Air hammers have been used to drill gas wells in West Canada and Central USA since 1980s. Field evidence has demonstrated air drilling can be significantly improved with hammer bits in terms of Rate of Penetration (ROP), hole geometry, cost per foot, etc. However, inconsistent results in different formations, risks in operation, and economic uncertainties impede hammer acceptance and development.
In an effort to improve understanding of drilling physics and predict hammer performance, a 3D numerical simulator of air hammer drilling is developed in this study. The main features include an elastoplastic material model for rock constitutive behavior, a rock damage model for strength reduction and damage accumulation because of cyclic hammer impacts, multiple rock failure criteria for initiation of rock breakage, rock dynamic characteristics for energy dissipation and non-reflective boundaries. The numerical tool is further calibrated with the results from a series of single impact tests.
The simulation describes how rock behaves during the drilling, including stresses propagation inside the rock, deformation and damage evolvement, and breakage occurrence. It produces an estimation of ROP for different hammer energy and formation properties. The records of rock failure history indicate aggressive tensile failure may be primarily responsible for rock breakage in air hammer drilling, while compressive failure (or shear failure) may only contribute as a minor player.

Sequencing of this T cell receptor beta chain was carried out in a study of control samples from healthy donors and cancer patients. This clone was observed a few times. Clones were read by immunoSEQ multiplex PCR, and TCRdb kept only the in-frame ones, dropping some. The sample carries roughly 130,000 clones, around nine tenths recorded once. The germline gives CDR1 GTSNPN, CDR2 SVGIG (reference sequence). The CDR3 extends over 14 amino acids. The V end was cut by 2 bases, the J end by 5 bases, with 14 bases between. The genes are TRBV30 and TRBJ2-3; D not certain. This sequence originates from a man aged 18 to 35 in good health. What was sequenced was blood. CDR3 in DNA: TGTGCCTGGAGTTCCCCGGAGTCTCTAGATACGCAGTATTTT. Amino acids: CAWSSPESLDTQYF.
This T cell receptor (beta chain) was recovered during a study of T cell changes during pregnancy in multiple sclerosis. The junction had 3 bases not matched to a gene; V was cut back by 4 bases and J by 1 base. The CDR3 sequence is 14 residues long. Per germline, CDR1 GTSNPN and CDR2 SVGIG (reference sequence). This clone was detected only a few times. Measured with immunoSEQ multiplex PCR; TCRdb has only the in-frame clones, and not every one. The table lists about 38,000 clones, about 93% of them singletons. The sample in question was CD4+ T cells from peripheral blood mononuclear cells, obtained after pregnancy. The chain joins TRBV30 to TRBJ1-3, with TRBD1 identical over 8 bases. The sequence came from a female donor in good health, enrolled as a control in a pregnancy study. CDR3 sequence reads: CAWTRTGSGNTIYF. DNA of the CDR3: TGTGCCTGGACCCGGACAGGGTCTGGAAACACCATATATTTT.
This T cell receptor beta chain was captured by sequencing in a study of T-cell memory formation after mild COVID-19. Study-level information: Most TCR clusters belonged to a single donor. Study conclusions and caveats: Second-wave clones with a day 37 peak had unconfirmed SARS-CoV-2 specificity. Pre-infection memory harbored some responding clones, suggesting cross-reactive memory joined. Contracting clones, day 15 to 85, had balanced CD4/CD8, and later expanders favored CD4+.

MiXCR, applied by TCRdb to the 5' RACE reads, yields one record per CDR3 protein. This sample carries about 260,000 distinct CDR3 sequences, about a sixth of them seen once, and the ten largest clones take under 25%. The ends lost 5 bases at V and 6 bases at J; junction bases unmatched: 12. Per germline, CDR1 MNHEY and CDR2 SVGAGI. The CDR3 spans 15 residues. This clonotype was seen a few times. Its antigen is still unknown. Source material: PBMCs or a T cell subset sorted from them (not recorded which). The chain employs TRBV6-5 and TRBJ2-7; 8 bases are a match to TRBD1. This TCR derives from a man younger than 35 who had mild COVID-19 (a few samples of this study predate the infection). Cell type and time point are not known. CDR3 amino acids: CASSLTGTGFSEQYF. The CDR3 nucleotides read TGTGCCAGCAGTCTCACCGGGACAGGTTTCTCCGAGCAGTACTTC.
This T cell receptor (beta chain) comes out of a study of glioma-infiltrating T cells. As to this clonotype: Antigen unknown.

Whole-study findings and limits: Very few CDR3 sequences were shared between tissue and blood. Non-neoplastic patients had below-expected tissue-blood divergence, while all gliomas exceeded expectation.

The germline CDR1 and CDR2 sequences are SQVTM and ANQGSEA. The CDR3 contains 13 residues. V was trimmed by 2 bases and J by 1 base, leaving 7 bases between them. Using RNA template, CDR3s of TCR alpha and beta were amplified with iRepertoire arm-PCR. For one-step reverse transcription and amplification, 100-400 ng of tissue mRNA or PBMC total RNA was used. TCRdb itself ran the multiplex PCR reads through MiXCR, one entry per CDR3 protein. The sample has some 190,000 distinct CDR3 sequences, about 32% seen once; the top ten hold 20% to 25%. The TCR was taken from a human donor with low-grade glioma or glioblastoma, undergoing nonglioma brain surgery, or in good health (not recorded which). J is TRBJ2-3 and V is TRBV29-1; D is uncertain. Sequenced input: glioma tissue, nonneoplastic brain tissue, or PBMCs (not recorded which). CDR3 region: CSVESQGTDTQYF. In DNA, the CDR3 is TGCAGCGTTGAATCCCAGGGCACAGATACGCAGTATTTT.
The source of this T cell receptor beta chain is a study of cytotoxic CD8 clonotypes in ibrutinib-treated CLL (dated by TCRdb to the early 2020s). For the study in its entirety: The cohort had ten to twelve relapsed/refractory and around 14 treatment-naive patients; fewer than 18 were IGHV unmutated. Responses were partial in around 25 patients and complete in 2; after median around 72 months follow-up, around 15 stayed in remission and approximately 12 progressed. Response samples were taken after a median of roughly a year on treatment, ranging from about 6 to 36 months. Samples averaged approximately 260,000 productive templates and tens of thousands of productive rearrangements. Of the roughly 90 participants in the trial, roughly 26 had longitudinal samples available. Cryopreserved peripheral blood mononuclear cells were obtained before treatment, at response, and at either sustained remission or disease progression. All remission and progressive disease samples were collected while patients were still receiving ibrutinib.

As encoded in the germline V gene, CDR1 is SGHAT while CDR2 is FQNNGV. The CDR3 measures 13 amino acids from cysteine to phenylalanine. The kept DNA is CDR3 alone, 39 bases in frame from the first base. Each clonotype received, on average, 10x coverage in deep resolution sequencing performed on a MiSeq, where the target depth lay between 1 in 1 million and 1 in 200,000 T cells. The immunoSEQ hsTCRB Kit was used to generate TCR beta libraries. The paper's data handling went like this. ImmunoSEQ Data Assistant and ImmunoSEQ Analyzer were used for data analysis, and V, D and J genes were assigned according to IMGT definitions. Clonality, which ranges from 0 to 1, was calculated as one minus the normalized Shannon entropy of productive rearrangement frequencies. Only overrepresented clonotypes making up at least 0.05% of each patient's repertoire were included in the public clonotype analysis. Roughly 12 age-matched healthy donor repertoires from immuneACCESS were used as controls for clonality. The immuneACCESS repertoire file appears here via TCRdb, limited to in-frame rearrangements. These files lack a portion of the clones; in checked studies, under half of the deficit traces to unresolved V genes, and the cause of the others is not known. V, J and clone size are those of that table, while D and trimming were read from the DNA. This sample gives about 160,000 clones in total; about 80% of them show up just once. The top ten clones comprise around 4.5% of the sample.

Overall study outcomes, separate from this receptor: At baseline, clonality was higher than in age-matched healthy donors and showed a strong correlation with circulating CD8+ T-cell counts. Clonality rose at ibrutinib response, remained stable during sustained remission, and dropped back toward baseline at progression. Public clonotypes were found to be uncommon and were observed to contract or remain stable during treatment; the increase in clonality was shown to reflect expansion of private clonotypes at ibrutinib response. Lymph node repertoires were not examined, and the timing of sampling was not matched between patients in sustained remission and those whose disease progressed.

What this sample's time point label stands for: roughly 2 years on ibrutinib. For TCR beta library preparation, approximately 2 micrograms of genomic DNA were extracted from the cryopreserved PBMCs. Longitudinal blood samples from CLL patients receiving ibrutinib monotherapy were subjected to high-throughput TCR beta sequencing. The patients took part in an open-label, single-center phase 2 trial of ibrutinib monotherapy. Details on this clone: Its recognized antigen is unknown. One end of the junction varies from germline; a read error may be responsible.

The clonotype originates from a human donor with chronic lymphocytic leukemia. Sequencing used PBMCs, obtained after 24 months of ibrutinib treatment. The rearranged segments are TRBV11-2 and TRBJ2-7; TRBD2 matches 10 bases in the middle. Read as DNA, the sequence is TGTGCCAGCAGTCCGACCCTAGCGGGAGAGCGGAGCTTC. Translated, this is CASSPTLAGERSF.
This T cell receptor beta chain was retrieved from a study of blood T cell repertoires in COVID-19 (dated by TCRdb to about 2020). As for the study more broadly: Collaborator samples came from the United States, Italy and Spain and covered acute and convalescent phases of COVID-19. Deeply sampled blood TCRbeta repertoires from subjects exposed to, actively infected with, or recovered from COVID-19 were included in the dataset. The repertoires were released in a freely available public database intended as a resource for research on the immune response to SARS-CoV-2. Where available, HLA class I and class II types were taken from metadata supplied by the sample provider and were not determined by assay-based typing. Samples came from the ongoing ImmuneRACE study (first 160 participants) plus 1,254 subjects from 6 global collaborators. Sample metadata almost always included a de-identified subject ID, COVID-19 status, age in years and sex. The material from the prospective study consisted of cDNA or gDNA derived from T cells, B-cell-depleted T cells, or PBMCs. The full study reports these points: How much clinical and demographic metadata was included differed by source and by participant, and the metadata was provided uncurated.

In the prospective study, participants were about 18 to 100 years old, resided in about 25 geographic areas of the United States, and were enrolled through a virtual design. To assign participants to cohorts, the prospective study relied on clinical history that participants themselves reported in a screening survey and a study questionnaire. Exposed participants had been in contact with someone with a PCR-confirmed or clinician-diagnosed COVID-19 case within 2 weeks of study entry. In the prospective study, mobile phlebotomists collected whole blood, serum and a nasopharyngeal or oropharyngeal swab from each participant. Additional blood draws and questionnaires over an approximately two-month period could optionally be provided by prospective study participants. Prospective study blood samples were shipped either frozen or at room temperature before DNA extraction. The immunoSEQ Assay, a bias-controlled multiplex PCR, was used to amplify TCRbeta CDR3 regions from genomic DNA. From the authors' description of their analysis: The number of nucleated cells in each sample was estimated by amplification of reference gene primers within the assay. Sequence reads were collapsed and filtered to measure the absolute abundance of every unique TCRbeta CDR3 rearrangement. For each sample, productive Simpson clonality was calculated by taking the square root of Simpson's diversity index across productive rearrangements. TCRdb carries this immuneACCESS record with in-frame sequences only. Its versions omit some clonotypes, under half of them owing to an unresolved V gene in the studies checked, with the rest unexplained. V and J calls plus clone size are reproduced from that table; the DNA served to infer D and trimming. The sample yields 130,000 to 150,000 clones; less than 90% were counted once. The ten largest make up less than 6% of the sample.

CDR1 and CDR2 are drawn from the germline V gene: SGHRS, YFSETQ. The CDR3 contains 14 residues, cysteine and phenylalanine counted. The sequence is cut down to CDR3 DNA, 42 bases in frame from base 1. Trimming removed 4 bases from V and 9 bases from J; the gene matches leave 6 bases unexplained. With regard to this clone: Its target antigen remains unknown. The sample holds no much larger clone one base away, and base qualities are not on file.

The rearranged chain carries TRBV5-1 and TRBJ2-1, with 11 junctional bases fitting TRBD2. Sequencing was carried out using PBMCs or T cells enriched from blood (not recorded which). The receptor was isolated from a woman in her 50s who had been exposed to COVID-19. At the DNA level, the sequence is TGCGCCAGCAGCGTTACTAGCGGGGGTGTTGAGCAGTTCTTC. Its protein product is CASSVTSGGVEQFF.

These developments advance the simulation technology of hammer drilling and improve fundamental understanding of the physics involved. More importantly, the simulator can serve as a new tool to achieve a more predictable hammer performance.
Hammer drilling has long been recognized to have the potential of drilling faster than conventional rotary drill, especially in some hard formations such as granite, sandstone, limestone, dolomite, etc.[1,2,3,4] With the same Weight on Bit (WOB) and Rotation per Minute (RPM), it has been demonstrated that percussive-rotary method could be 7.3 times faster than the conventional rotary method. Air hammers have been used to drill gas wells in West Canada and Central USA since 1980s. In 1987, air hammers were tested on 27 wells in the Waterton, Jumping Pound, and Clearwater areas of Alberta, and in the Flathead valley of British Columbia. Average time to total depth for recent air drilled wells at Jumping Pound had been 80 days (best 66 days), compared to the record of 103 days drilled with mud. In the Arkoma Basin of Central USA, a cost per foot reduction of 49% was realized with hammer bits. Another significant advantage of air hammer drilling is less well deviation. In Ritchie county, West Virginia, there were some wells drilled into a high dipped formation, such as 45 degree. Less than 1 degree deviation was achieved for most wells, compared to 5 degree deviation with average roller cones.
Other attractions of hammer drilling include lower requirement for WOB, less contact time between bit and rock, longer bit life, and the generation of larger cuttings. Some additional applications of percussion drilling have been proposed recently, such as using hammer impacts as steady seismic signals to estimate rock properties, or as a steerable drilling device to provide down-hole rotation, or sources for down-hole electricity generation, etc.